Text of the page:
Anyway, I would like to know your opinion on the distinction in 3 XH types proposed in (1)
I understand your attempt to divvy up the curve but I would perhaps do it based on a little different reasoning. Similar breakpoints but for different reasons. The HAD region is clear, no current forms the breakpoint. The division between LXH and HXH I would do based on whether or not any of the cathode is exposed to the gas phase. As I have indicated previously, when the metal electrode gets exposed, it starts to unload. There you have a different situation as the H2 (or D2) coming out of the electrode can now react at the electrode surface, just like it would at a recombination catalyst. So there should definitely be some consideration of recombination plus the electrochemistry going on in the other part of the electrode. It gets a bit more complicated, as has been discussed previously.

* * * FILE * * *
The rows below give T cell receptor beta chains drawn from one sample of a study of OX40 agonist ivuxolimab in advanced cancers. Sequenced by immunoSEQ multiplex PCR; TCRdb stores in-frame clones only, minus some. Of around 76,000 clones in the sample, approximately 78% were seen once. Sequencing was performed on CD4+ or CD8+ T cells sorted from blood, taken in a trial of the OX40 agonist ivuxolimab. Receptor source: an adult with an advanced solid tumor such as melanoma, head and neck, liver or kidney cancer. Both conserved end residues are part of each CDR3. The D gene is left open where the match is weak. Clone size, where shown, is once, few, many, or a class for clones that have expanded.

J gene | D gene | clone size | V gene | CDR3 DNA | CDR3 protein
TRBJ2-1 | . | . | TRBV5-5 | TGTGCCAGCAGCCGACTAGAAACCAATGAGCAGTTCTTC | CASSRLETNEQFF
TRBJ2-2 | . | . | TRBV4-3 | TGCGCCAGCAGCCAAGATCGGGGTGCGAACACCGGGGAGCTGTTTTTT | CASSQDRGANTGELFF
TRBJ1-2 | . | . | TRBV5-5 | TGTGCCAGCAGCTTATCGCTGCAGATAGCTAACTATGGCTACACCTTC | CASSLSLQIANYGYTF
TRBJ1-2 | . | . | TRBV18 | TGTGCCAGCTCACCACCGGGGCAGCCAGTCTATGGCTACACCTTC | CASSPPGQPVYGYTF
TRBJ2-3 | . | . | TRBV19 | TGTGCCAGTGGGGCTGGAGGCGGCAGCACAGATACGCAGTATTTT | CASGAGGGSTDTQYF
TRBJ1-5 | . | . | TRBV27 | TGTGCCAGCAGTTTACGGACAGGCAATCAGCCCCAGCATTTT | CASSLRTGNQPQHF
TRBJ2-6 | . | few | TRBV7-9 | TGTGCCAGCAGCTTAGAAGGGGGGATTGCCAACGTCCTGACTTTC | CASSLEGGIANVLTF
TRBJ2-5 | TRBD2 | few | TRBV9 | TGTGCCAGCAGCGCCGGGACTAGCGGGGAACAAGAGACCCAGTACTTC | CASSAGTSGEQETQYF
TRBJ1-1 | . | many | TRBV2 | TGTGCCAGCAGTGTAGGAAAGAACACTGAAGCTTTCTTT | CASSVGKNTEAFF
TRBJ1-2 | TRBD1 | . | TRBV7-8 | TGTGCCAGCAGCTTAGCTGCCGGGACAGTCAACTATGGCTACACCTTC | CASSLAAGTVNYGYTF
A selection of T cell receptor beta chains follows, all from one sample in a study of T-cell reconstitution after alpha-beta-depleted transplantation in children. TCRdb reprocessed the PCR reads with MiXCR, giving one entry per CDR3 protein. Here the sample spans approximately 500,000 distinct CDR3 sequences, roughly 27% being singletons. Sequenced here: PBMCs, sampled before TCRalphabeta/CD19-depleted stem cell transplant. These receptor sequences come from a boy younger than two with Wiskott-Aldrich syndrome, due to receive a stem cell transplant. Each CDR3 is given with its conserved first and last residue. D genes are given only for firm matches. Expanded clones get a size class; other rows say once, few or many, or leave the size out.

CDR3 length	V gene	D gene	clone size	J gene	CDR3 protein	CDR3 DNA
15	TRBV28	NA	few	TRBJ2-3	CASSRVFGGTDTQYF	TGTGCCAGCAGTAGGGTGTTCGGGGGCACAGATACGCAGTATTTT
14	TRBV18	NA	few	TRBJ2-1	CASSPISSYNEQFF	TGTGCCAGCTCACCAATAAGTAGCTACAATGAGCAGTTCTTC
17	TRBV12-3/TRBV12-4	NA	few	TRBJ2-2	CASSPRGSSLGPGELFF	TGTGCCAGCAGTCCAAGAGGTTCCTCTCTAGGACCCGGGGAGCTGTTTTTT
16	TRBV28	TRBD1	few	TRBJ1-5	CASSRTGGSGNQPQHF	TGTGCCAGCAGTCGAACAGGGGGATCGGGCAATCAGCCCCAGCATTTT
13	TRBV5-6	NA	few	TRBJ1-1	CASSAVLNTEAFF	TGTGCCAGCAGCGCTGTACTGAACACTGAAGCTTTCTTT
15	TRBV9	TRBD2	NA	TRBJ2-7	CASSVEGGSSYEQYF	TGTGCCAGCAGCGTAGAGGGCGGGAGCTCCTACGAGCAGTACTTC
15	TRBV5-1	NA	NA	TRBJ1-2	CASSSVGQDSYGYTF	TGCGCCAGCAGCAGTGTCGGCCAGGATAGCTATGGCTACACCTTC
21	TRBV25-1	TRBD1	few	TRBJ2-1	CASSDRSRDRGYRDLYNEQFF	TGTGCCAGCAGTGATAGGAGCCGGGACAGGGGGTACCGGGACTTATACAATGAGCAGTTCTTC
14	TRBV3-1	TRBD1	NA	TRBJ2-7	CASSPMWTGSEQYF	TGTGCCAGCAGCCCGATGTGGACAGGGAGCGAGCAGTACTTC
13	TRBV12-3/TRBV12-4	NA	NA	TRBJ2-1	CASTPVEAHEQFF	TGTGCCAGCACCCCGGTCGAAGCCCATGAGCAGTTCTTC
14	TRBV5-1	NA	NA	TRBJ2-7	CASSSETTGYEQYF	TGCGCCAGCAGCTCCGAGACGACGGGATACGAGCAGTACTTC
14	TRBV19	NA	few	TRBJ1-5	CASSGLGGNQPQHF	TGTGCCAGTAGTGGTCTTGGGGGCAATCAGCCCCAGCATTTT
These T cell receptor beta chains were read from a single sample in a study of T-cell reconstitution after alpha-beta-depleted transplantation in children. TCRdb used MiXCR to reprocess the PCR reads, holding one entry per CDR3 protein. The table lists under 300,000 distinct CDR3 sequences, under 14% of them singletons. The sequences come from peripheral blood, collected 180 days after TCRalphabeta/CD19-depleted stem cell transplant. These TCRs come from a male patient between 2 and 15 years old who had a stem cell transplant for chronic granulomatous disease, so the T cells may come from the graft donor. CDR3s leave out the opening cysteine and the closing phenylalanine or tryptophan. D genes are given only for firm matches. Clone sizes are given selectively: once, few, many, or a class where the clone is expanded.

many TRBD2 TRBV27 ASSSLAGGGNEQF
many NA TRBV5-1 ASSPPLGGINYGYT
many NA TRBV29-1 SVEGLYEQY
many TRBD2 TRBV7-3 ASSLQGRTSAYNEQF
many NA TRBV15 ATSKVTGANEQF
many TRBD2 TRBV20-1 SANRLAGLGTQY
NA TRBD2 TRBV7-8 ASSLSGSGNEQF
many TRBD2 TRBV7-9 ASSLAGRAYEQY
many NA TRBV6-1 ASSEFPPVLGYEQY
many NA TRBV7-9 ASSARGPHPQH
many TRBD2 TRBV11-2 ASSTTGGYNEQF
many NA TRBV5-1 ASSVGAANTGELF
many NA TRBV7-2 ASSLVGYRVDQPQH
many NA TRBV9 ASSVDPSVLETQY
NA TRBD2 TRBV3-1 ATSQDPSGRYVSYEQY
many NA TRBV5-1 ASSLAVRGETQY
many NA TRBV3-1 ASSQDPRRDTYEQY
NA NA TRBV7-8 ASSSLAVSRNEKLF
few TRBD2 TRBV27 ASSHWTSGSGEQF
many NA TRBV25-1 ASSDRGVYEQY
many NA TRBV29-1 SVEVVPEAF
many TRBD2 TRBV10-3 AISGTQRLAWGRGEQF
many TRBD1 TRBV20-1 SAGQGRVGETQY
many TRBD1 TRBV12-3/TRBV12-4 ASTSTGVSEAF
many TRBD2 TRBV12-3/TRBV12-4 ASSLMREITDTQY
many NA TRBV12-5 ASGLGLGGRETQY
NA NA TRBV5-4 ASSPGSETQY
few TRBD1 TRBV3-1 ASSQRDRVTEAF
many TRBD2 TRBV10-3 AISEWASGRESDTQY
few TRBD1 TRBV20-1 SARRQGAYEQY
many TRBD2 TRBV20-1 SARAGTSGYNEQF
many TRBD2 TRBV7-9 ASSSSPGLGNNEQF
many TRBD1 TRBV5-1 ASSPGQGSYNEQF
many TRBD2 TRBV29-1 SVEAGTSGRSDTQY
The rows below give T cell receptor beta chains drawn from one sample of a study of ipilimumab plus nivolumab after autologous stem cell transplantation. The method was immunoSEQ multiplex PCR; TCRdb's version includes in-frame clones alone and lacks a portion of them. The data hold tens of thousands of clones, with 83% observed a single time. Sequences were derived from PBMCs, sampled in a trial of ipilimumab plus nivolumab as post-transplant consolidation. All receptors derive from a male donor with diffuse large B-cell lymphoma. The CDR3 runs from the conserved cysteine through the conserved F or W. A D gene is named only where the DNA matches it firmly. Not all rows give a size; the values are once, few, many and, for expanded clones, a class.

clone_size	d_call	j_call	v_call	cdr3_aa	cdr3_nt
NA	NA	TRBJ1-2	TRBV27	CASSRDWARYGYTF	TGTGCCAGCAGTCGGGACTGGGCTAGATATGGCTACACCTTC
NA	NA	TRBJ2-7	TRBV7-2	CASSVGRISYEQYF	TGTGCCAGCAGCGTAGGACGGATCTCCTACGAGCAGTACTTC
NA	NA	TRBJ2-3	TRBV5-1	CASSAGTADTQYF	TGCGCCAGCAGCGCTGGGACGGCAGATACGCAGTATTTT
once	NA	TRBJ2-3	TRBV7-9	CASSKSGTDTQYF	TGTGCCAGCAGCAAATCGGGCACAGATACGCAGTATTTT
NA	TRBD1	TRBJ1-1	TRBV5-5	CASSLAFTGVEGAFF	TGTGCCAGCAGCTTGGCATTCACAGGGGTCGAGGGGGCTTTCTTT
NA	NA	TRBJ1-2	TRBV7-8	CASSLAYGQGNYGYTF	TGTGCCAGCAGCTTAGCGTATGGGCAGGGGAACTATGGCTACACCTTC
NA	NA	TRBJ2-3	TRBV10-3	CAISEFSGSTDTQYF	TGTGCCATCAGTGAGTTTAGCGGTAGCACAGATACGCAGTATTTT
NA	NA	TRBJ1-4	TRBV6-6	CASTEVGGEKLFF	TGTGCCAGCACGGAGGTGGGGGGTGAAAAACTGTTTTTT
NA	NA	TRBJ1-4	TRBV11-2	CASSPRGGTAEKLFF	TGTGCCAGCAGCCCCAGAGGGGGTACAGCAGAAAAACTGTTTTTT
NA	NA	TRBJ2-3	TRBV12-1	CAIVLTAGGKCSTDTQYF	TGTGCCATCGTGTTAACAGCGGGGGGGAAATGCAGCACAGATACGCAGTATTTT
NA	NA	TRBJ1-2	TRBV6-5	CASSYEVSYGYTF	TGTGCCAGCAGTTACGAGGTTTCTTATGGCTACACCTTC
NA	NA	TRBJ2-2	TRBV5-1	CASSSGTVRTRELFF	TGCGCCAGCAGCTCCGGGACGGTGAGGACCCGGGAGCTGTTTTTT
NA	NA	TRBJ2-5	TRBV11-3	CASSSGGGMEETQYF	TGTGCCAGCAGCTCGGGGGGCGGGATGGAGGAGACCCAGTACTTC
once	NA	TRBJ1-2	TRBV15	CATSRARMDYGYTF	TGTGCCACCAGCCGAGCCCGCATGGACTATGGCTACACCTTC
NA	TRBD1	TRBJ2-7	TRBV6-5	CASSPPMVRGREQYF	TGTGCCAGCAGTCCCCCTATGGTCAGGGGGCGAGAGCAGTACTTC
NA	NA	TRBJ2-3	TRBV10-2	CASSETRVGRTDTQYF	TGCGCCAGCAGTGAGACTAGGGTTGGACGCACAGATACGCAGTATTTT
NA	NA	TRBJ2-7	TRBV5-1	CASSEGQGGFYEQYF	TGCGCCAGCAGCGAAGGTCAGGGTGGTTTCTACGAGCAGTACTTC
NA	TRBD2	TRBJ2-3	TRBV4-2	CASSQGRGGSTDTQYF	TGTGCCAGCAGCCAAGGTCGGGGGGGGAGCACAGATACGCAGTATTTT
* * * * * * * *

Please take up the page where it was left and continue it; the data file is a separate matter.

During 'normal operations', ie with the electrodes fully covered by electrolyte, the excess heat results seem to fit the curve shape of the P/(P*-P) term. IOW, the apparent excess heat would seem to explainable fully as an artifact of the F&P model, in particular the enthalpy term for the electrolysis gases. See the attached plot to observe this. I used the vapor pressure of water from
and converted to atmosphes by dividing by 760 to get the solid line. The dots are the excess heat signals from the figure you pointed to (your (1)) plotted vs. the T I read off the graph. The T data are a little crude since I just eyeballed it.
However, if you want to talk about LXH and HXH, I can adapt.